Researchers report that a new lipid nanoparticle mRNA coronavirus disease 2019 (COVID-19) vaccine candidate protected 70% of mice expressing the human angiotensin-converting enzyme 2 (ACE2), while all the non-vaccinated mice died.
To combat the COVID-19 pandemic, several vaccines have now been approved. The first vaccines to be approved were based on mRNA technology, for example, the Pfizer BNT162b2 and the Moderna mRNA-1273. This technology has shown high efficacy, has a high safety profile and has a quick manufacturing process.
One of the challenges of mRNA technology is delivering it efficiently to target cells. The most frequently used and most advanced carrier platform for mRNA delivery are lipid nanoparticles, which are also used in the current vaccines.
These lipid nanoparticles comprise cholesterol, a phospholipid, polyethylene glycol-linked lipid, and an ionizable lipid. The ionizable lipid is key in the effective delivery and translation of the mRNA.
In a new study published on the bioRxiv* preprint server, researchers from Israel report the efficacy of an mRNA vaccine comprising an ionizable lipid that was previously shown to elicit a potent immune response in vaccinated mice.
Characterizing new vaccine candidate
Mice animal models, which are usually used to test vaccine efficacy, cannot be used as is for SARS-CoV-2 as the mouse angiotensin-converting enzyme 2 (ACE2) cannot bind to the virus. Hence, the researchers used mice expressing the human ACE2 (hACE2), a receptor for SARS-CoV-2 in humans. This model has been shown to lead to severe disease and death upon infection with the virus.
Fc-conjugated receptor-binding domain (RBD) mRNA and lipid nanoparticles were mixed together to make the nanoparticle encapsulated mRNA. The vaccine candidate was injected intramuscularly in 6–8 week old female mice. Some animals also got a booster dose after 23 days. As controls, animals were given only the lipid nanoparticles or recombinant RBD-hFc (rRBD).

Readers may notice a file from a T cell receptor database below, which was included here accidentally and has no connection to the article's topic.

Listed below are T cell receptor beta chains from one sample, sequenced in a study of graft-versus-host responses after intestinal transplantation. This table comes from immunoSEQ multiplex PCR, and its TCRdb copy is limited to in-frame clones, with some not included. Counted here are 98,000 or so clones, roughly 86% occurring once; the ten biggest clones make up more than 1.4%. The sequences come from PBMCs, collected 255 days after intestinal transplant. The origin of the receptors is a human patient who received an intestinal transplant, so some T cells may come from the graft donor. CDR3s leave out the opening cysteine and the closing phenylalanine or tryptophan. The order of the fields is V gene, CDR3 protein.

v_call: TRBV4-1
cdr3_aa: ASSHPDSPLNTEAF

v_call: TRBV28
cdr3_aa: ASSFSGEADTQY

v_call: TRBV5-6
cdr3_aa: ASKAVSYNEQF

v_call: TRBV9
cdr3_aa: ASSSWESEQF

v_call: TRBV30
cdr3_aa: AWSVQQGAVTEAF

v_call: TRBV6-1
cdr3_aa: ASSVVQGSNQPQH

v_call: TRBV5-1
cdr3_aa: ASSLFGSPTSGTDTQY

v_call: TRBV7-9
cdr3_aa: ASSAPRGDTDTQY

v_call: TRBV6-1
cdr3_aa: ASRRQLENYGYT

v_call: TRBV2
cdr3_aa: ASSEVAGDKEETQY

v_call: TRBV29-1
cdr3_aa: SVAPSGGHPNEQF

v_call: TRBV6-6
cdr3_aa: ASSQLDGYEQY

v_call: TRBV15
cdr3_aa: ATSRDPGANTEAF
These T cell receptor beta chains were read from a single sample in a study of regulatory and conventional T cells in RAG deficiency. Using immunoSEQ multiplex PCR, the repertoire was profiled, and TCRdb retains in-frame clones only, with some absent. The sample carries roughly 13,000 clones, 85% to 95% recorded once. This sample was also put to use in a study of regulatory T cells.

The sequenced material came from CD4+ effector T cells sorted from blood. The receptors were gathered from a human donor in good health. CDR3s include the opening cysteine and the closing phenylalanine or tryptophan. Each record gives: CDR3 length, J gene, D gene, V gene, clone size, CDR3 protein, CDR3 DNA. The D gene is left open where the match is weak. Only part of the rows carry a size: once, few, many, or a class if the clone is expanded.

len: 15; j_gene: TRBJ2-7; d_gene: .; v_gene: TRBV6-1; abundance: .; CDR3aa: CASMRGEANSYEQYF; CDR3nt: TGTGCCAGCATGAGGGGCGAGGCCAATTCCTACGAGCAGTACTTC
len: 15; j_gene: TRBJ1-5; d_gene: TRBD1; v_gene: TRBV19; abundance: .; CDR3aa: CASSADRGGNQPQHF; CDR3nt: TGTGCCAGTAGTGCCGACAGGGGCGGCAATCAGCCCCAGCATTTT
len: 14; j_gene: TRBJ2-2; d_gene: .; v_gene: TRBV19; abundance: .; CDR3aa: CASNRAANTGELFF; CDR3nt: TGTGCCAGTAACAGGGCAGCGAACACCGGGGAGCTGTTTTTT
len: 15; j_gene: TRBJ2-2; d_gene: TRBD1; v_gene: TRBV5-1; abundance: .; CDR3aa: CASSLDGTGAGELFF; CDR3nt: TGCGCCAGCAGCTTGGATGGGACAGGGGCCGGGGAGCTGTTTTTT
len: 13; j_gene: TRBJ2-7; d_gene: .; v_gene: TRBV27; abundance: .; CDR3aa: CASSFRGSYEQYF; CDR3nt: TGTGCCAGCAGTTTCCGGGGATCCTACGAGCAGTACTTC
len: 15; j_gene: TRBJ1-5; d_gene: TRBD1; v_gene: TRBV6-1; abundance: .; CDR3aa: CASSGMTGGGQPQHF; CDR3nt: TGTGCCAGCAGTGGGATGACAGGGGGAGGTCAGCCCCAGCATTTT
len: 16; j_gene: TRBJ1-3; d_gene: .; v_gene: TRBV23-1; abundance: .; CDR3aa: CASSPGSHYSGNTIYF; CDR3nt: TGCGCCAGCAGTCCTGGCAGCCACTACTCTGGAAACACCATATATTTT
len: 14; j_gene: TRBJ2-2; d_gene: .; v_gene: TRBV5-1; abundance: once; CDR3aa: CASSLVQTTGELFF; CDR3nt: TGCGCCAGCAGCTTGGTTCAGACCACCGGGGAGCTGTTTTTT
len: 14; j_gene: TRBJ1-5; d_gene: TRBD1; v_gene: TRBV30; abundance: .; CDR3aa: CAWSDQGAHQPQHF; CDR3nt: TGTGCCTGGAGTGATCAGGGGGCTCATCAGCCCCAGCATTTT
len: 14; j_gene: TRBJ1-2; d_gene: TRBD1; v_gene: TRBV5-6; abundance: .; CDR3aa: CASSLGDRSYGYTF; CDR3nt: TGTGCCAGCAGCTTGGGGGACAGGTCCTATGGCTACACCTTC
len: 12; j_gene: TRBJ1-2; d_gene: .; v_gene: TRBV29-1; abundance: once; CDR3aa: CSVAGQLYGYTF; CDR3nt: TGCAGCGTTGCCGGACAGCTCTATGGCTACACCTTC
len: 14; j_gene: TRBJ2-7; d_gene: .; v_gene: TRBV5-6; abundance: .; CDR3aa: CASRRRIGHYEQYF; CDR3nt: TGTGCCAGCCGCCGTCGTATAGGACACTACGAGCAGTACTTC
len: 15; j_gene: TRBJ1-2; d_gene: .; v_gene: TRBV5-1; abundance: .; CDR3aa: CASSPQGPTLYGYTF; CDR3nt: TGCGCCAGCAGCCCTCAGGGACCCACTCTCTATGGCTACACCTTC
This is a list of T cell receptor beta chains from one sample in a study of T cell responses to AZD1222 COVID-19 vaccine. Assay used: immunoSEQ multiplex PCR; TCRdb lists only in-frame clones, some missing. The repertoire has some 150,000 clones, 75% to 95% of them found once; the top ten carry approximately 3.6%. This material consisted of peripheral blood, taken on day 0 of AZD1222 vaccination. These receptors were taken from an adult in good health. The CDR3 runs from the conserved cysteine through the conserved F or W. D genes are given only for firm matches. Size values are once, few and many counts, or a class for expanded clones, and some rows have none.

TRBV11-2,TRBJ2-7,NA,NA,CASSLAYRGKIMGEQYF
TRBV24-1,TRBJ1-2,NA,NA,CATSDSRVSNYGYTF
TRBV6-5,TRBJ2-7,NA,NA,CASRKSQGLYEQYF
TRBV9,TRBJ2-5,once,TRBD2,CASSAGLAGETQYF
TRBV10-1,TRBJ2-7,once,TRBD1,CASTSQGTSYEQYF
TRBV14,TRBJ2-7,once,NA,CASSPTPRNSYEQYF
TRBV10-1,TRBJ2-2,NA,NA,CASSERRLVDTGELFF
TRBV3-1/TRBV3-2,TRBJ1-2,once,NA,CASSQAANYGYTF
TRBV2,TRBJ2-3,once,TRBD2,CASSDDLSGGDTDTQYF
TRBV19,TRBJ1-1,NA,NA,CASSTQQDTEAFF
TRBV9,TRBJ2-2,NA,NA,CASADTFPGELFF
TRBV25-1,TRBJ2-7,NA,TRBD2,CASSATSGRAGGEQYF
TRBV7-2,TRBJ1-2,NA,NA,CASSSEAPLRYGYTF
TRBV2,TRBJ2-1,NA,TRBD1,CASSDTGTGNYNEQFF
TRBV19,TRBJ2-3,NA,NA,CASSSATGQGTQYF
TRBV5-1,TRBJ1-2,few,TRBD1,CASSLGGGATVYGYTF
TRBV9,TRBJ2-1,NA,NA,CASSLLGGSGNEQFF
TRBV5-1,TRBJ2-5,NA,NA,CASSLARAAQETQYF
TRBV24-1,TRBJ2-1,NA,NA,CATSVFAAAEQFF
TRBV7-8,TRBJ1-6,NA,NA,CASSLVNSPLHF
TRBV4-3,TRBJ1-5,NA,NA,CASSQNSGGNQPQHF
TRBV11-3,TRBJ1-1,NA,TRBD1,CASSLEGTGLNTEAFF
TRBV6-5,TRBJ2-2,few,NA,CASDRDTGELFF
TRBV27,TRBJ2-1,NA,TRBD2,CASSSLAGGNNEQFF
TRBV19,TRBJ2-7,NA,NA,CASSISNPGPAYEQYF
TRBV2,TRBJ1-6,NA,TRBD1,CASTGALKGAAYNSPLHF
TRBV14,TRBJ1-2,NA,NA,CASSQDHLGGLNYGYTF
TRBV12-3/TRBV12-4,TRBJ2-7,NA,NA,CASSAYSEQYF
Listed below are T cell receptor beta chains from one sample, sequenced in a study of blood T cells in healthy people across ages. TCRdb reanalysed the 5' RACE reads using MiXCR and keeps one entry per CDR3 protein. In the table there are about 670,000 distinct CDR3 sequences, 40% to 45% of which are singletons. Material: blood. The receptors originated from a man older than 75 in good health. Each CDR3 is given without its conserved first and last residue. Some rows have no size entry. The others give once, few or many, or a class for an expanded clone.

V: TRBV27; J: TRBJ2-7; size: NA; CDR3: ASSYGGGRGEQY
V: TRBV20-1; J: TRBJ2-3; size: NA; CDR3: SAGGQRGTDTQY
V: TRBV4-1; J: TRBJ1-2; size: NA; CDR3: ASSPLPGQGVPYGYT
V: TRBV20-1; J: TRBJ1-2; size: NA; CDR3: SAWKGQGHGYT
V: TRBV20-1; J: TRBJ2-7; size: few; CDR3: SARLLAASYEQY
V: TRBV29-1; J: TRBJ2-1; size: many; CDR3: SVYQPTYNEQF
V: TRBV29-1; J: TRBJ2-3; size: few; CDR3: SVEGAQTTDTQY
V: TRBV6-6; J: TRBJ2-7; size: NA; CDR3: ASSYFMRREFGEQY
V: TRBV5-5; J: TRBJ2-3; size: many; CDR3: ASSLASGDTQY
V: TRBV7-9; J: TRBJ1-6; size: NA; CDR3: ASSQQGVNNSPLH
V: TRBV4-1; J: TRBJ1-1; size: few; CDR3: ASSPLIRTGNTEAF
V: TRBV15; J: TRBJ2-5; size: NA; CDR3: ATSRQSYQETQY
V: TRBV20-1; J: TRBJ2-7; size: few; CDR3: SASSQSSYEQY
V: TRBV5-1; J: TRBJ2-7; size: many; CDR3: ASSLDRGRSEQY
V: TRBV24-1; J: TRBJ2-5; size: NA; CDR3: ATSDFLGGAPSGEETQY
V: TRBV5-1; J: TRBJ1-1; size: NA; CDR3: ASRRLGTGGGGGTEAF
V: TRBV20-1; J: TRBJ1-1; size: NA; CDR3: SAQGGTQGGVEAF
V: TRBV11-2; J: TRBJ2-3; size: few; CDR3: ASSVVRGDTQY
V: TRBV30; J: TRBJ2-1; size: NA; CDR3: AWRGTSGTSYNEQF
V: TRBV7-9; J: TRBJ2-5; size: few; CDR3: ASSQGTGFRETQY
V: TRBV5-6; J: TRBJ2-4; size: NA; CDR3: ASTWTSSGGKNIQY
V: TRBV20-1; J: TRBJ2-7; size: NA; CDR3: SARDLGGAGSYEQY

The team found that two doses of the vaccine candidate provided 70% protection against SARS-CoV-2, injected nasally. All untreated animals died.
Based on a previous screening of lipid formulations, the team chose one that showed the best immune response in mice, and vaccine candidates were prepared using this lipid formulation. Dynamic light scattering and cryogenic electron microscopy indicated the particles were small, about 55 nm, and uniformly distributed.
Western blot tests of transfected HEK293 cells revealed the effective translation of the mRNA into a functional protein. ELISA tests showed binding of the nanoparticle mRNA to hACE2, confirming the functionality of the translated RBD-hFc. Thus, the vaccine candidate can also elicit binding antibodies.
Testing in mice
To test how the lipid nanoparticle vaccine candidate behaves in vivo, the team injected mice with 5 μg of the nanoparticle mRNA or rRBD intramuscularly. A single dose of the vaccine candidate did not show a strong immune response in either case. However, a strong antibody response was seen after the second dose. The antibody levels produced were much higher for the nanoparticle mRNA than for the rRBD.
A plaque reduction neutralization test confirmed the formation of a strong neutralizing antibody response in vitro. Although the nanoparticle mRNA injection elicited a stronger response than the rRNA, the difference was not statistically significant.
After 23 days of the last injection, the mice were challenged with SARS-CoV-2 administered intranasally. All the animals lost weight starting five days after infection and reached a maximum weight loss after eight days.
Control animals lost almost a fourth of their weight, while those that received the vaccine candidate lost about 10% weight. All the control animals died, while 70% of the vaccinated animals who received two doses survived. Only 40% of the animals administered rRBD survived. Only 16% of the animals which received only a single dose of the mRNA vaccine candidate survived.
Previous studies on vaccines have used animals susceptible to SARS-CoV-2 infection but which did not lead to animal death, where the vaccine efficacy was determined by its ability to reduce viral replication. In contrast, this study used a mouse model expressing hACE2, which has been used less in studies. The study also showed that the mRNA vaccine candidate afforded 70% protection against another lethal dose of SARS-CoV-2 that killed animals that were not immunized.
bioRxiv publishes preliminary scientific reports that are not peer-reviewed and, therefore, should not be regarded as conclusive, guide clinical practice/health-related behavior, or treated as established information.